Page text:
Market regulator Securities and Exchange Board of India (SEBI) recently took an important step to boost liquidity in exchange traded funds. The SEBI had directed AMCs to appoint at least two market makers (MMs), who are members of the stock exchanges, to provide continuous liquidity for ETFs.
The role of market makers is crucial in illiquid counters/products, as they ensure trading is get completed. They offer on both (buy and sell) the sides, the best possible price for traders to make trading complete and thus liquidity.
The new norms allow AMCs to charge expenses by providing incentives to market makers on ETF expense ratio. To make the market making process less capital-intensive, the regulator allowed net settlement between the cash leg of the transaction in units of the ETF by the market maker and the consequent transaction in the underlying basket by the ETF.
MMs should be permitted to transact in the basket of securities underlying the ETF against equivalent transactions in units of ETFs and transfer the net obligation of such transactions to the ETF for unit creation or redemption. The AMCs should be allowed to create or redeem units of ETFs without upfront payment of 100 per cent value of such units or in advance delivery of such units by the MMs, respectively, SEBI said.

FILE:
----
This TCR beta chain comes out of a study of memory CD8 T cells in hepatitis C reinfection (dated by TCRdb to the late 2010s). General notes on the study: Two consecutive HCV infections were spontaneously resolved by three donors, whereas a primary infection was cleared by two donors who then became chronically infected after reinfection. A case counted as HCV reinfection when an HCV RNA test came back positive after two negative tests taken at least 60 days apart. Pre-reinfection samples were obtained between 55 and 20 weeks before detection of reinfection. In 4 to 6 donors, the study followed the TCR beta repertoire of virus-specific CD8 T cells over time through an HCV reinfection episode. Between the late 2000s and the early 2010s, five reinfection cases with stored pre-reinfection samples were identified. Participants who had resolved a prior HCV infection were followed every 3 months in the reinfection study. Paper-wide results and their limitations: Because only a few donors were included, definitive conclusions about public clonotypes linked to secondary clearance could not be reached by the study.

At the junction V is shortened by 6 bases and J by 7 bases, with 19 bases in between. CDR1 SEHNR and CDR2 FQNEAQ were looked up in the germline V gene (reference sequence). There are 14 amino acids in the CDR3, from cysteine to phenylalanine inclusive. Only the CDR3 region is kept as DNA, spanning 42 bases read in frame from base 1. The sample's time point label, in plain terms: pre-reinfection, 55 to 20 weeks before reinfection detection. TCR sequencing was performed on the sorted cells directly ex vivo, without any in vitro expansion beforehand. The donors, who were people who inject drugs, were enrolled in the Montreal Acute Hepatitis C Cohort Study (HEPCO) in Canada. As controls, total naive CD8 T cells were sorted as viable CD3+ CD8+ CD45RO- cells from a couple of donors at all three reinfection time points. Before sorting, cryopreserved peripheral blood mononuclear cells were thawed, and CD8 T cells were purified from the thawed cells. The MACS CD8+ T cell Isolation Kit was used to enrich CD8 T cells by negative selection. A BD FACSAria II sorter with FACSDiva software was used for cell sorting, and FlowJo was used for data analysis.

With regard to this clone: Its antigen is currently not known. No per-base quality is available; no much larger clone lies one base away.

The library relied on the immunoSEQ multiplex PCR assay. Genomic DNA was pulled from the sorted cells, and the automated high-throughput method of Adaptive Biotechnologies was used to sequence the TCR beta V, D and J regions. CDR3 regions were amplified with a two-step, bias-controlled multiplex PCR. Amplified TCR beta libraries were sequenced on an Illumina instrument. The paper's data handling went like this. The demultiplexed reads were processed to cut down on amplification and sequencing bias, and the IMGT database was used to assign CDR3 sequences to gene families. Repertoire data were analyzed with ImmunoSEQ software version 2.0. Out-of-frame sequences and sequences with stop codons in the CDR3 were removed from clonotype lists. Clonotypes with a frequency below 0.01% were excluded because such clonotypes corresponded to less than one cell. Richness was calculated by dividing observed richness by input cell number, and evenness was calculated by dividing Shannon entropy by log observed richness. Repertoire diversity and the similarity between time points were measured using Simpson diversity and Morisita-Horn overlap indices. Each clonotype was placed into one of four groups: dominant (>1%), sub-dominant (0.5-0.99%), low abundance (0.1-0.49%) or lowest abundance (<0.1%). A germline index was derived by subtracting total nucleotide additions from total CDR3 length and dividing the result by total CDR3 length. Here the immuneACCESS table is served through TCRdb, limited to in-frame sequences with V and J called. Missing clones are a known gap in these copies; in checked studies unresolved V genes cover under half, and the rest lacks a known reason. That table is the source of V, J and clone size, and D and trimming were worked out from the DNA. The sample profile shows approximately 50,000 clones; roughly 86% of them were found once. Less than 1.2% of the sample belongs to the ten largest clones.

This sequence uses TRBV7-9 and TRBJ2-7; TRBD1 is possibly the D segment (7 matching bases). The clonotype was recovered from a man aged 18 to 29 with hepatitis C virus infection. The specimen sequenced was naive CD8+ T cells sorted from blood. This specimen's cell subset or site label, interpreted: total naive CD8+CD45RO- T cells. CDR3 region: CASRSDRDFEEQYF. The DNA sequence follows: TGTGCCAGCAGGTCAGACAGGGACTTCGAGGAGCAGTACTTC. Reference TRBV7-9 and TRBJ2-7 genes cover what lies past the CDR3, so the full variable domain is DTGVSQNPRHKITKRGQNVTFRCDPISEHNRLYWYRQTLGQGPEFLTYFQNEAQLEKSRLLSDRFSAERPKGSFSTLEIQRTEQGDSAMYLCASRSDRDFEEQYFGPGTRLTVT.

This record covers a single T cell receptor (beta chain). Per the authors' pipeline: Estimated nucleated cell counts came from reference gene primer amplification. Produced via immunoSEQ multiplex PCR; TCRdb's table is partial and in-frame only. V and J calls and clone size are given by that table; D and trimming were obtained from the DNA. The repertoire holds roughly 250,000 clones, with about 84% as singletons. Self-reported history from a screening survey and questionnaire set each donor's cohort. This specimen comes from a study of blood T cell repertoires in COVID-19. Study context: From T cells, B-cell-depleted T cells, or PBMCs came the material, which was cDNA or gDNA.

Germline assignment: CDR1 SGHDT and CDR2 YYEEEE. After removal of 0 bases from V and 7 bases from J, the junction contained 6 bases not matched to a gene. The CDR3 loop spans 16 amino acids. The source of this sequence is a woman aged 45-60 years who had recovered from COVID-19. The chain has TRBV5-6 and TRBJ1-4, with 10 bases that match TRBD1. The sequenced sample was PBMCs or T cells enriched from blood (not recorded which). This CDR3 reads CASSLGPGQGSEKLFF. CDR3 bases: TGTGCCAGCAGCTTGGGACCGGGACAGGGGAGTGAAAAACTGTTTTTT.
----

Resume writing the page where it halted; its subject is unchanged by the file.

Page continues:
At a time when retail investors are rising exponentially, the intent of SEBI is clear. It wants retail investors to concentrate on relatively less risky passive funds in secondary markets rather than dabbling directly in individual stocks.
And, market making is necessary as retail investors (due to cost) cannot create units, which market makers can do and make easier to buy and sell ETFs, at a price that is close to its actual net asset value.
Largely it’s EPFO show
SEBI move will be a game-changer if ETFs take off strongly at the exchanges. According to industry sources, pension fund EPFO is the largest owner of ETFs, while just 5-10 per cent is being held by the retail investors. The assets under management of equity ETFs is also small even after the Employees’ Provident Fund Organisation invests 15 per cent of its incremental inflows.
However, market making exercise alone is not sufficient to boost the acceptance of ETFs. While SEBI has done its part, the onus is now on exchanges, mutual funds and brokerages to create awareness of the products and mechanism to retail investors.
Besides, exchanges should also ensure quotes provided by the market makers are in sync with the actual net asset value for investors who wish to buy or sell ETFs through exchanges platform.